The Rise of Electrification
As electrified powertrains become an increasingly important technology in the pursuit for cleaner transportation, the electromobility (emobility) industry is expanding rapidly around the globe. Emobility encompasses both fully and partially electric vehicles, including battery electric vehicles, plug-in hybrids, mild hybrids, and fuel cell electric vehicles. With the production of electrified powertrains rising, methods for analyzing and optimizing such emobility systems are in growing demand. Computational fluid dynamics (CFD) is a powerful tool for studying fluid-related processes in a range of emobility application areas, such as batteries, electric motors, power electronics, and fuel cells. With state-of-the-art modeling capabilities, CONVERGE CFD software is well-suited to simulations of 3D coupled flow, heat transfer, and chemistry in complex geometries with moving or stationary boundaries. In addition, CONVERGE’s autonomous meshing dramatically reduces time-to-solution, so you can quickly obtain high-fidelity results.
Manufacturers of electric motors are moving toward higher power densities in their designs, which requires more efficient removal of the heat generated by the motor. High motor temperatures can cause demagnetization of the permanent magnets and the breakdown of the winding insulation, both of which are catastrophic for the motor. Therefore, the motor power and associated efficiency are strongly tied to the effectiveness of the cooling strategy. CONVERGE can simulate a wide range of cooling methods, including air cooling, water jacket cooling, and oil cooling. And CONVERGE isn’t limited to electric motors—you can also simulate cooling in battery packs, power electronics, and more.
Battery Thermal Runaway
In a lithium-ion battery pack, thermal runaway occurs when a cell reaches a temperature that triggers a cascade of exothermic reactions, causing the temperature to continue to increase. CONVERGE allows you to perform cooling analyses under normal operating conditions and additionally study the effects of thermal runaway and battery venting. With CONVERGE’s robust conjugate heat transfer modeling, you can determine if a runaway cell will cause adjacent cells to initiate thermal runaway. You can also track the propagation of species in the case of cell venting and assess the change in temperature of the solids in the area in which the venting occurs. CONVERGE’s SAGE detailed chemistry solver enables you to assess battery safety by simulating scenarios in which a spark ignites vented gas inside the battery pack. The detailed chemistry solver is fully coupled to the flow solver for maximum accuracy and efficiency.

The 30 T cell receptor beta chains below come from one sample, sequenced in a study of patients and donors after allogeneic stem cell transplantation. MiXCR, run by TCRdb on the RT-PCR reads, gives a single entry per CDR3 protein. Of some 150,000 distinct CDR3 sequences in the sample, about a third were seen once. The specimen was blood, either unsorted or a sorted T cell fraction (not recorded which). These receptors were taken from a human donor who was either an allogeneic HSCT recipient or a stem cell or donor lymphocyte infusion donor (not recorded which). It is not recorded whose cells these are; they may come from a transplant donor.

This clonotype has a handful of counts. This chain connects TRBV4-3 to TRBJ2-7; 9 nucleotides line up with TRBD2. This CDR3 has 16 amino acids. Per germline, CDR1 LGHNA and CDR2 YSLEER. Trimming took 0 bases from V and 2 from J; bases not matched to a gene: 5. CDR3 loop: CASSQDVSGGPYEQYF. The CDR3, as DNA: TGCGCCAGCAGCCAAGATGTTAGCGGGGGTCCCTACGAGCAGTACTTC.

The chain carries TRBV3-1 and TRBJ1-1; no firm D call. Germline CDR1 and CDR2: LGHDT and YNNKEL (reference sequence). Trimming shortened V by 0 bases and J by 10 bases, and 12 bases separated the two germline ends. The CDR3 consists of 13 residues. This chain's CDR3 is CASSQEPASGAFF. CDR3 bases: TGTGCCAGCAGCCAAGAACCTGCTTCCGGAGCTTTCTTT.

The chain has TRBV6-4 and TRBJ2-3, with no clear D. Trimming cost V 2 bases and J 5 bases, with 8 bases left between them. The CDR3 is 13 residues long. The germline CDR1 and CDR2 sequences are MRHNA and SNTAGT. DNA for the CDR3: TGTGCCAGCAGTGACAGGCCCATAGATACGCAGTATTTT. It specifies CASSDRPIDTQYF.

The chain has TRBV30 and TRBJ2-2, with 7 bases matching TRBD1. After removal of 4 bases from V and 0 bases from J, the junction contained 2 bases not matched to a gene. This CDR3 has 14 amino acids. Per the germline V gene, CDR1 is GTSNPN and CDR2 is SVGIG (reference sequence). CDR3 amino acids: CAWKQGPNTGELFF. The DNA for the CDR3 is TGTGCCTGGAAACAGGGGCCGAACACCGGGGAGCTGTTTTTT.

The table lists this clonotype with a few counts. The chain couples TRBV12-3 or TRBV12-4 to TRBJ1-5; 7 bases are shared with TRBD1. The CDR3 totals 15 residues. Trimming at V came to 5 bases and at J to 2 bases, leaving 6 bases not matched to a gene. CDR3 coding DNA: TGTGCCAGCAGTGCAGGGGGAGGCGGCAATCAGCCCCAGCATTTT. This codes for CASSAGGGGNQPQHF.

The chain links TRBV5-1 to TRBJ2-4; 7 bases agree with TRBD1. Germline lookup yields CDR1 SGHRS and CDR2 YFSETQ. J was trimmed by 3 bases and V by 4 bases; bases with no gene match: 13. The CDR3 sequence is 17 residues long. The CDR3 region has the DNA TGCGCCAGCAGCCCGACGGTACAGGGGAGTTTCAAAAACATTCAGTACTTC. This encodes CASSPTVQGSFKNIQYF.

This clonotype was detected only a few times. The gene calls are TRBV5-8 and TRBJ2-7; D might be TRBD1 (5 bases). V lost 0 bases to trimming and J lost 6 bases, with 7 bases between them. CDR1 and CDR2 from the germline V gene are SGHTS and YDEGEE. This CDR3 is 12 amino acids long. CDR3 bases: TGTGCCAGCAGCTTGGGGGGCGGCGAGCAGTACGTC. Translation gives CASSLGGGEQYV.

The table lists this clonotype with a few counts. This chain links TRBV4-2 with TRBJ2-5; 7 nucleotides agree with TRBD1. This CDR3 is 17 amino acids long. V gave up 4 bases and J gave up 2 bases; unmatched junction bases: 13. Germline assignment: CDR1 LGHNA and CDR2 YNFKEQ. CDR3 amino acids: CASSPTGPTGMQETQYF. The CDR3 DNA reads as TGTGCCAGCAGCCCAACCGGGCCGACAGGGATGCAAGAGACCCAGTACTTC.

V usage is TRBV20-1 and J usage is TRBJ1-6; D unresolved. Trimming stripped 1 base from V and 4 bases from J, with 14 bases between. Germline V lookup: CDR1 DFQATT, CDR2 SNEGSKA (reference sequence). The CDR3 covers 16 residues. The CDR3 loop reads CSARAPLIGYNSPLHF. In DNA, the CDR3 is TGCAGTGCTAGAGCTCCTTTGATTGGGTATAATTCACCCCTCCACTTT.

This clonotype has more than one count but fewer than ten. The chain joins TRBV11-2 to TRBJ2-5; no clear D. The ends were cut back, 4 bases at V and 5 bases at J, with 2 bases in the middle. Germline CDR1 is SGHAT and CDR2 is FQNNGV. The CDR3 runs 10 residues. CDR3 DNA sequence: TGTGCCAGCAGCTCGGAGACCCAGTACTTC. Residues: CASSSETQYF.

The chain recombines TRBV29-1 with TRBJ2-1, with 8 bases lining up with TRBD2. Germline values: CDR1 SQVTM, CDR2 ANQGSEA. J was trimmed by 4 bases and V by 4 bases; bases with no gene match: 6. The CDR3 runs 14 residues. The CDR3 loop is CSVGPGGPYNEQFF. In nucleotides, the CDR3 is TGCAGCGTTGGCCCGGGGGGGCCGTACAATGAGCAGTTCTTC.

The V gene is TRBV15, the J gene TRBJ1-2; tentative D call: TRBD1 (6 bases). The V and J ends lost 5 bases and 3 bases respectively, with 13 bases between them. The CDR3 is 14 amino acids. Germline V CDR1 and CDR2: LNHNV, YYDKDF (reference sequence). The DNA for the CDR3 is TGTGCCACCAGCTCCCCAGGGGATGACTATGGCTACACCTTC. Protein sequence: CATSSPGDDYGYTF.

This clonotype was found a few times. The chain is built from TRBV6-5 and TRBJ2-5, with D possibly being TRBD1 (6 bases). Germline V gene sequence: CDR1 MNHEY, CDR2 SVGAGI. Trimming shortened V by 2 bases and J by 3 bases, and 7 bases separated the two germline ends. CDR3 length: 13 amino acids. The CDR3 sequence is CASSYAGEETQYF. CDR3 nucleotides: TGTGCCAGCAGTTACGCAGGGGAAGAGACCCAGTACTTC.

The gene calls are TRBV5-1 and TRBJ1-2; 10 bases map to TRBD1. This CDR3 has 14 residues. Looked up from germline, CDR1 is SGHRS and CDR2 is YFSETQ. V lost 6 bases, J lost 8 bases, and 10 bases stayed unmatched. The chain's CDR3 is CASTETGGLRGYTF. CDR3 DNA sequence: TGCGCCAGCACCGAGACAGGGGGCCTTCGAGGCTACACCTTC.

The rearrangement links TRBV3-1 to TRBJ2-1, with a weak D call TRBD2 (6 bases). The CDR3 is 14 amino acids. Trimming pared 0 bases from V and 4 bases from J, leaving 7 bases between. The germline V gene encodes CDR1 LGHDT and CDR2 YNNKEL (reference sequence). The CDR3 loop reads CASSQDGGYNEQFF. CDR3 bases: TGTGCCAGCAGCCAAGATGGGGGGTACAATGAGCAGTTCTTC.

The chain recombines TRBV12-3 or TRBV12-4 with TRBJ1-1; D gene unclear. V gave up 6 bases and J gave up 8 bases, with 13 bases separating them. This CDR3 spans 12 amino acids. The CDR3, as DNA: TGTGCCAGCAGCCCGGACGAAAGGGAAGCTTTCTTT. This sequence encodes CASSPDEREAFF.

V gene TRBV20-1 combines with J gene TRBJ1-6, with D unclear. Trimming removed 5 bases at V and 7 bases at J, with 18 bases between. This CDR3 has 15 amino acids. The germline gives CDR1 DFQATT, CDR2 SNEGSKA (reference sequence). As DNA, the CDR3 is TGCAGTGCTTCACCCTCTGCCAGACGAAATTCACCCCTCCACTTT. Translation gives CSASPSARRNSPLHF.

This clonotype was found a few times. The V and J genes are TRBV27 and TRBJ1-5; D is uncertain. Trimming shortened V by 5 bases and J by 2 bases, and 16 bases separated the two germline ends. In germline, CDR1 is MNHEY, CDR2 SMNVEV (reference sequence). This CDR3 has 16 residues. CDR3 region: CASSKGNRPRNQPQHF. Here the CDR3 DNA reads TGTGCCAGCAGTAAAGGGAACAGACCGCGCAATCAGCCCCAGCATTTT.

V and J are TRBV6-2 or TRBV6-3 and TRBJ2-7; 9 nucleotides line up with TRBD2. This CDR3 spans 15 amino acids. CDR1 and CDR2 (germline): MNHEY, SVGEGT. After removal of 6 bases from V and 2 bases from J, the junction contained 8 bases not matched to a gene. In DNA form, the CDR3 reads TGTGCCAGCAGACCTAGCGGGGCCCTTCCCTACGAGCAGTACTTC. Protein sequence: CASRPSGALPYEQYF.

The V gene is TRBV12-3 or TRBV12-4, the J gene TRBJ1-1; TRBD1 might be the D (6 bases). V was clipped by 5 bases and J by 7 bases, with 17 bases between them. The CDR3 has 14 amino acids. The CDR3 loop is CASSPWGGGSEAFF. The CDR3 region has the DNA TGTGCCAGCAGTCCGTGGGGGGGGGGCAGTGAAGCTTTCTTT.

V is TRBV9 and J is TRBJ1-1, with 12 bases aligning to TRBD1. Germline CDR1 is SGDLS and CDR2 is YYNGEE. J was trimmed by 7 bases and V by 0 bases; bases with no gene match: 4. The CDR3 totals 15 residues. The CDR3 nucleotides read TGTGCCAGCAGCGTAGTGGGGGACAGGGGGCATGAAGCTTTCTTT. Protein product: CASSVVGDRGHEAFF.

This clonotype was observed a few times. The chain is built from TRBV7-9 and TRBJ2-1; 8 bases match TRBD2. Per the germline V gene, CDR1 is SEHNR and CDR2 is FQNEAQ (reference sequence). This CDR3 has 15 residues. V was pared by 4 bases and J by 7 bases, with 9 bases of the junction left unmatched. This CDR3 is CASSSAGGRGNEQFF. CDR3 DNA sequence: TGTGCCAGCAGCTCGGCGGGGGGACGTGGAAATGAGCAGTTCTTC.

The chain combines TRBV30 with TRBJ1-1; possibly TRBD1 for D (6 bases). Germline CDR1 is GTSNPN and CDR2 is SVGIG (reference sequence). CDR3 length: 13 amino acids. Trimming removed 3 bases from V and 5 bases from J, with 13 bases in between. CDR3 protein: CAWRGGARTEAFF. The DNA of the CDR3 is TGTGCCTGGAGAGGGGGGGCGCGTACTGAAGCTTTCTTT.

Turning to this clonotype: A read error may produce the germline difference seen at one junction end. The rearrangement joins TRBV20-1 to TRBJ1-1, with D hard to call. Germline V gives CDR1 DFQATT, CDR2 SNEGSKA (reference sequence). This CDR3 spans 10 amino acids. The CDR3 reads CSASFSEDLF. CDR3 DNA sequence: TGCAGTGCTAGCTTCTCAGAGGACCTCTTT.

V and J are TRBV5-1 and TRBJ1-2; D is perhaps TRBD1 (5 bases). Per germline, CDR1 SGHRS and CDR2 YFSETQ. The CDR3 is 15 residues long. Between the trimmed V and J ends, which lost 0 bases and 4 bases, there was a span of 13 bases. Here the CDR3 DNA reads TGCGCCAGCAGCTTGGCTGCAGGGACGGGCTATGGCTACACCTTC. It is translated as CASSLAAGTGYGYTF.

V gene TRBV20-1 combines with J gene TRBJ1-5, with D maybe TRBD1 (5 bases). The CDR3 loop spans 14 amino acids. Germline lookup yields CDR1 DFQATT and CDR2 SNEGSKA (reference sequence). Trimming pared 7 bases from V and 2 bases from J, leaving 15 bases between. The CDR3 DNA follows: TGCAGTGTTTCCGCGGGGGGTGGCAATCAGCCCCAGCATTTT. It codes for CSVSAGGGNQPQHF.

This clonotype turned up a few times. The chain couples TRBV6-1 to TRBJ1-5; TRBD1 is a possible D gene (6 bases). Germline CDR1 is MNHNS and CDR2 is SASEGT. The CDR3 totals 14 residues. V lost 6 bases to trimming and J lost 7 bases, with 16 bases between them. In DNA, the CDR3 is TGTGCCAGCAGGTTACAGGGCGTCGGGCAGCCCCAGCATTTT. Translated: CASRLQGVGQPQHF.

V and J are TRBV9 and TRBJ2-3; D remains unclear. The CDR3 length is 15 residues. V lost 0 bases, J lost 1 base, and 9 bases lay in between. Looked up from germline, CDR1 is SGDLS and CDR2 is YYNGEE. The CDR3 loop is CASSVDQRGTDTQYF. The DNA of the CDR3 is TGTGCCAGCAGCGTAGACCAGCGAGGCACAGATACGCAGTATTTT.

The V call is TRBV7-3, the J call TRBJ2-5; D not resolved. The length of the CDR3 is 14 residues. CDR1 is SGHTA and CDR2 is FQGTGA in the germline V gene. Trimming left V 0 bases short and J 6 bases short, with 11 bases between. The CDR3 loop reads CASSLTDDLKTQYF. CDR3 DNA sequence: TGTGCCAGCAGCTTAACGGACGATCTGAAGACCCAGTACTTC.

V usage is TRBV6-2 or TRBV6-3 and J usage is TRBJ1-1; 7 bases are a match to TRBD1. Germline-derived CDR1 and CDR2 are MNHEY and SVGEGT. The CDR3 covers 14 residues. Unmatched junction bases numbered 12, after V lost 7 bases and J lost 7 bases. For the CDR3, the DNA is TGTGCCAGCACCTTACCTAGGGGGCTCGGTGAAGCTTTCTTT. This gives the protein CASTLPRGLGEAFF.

CONVERGE contains a set of meshing features designed to simplify your workflow and reduce the time it takes to set up a simulation. At runtime, CONVERGE automatically generates an optimized Cartesian mesh that perfectly represents your geometry—no user meshing required! And since CONVERGE doesn’t use templates, you can easily simulate unique geometries, such as innovative rotor designs or complex coolant passages. For moving geometries, CONVERGE regenerates the mesh at each time-step to accommodate the motion without deforming the mesh, resulting in a more accurate solution. Additionally, throughout the simulation, Adaptive Mesh Refinement intelligently refines the mesh to capture complex phenomena, like the flame front in a battery pack ignition simulation or large temperature gradients in your cooling analysis.
Certain simulations may benefit from adding a local non-Cartesian mesh, for example, to resolve a thermal boundary layer around the cells in your battery pack or to resolve small rotor-stator gaps. CONVERGE allows you to create an inlaid mesh in a portion of your simulation doman, which can, in certain circumstances, offer increased accuracy at a lower overall cell count.
Accelerating CHT Simulations
Simulating conjugate heat transfer (CHT) is critical for obtaining accurate results in many emobility applications, including cooling and thermal runaway. But CHT calculations can be computationally expensive due to the disparate time scales of heat transfer in fluids and solids. With CONVERGE, you can use the super-cycling method to overcome this time scale disparity. In super-cycling, the fluid solver is periodically frozen while the heat transfer in the solid is allowed to progress to steady-state. This method significantly reduces the time it takes to run a CHT simulation.
The fixed flow method is another acceleration strategy you can employ for cases in which the flow changes less rapidly than other physical phenomena in your computational domain. By freezing the flow field and solving the flow for only short periods of time, you can reduce the computational expense of the simulation. This is particularly useful for cases that require simulating a lengthy period of time, for example, the heating of adjacent cells by the venting of a thermal runaway cell in a battery pack.
CONVERGE Solver Options
The CONVERGE CFD solver offers options for a broad array of emobility simulations: steady-state or transient, incompressible or compressible, and density-based or pressure-based. Do you need a highly accurate solution for your case? Do you need results as soon as possible? You can tailor CONVERGE’s solver options to meet your specific simulation needs. Whether you’re running a steady-state cooling analysis or a transient ignition simulation, CONVERGE has you covered.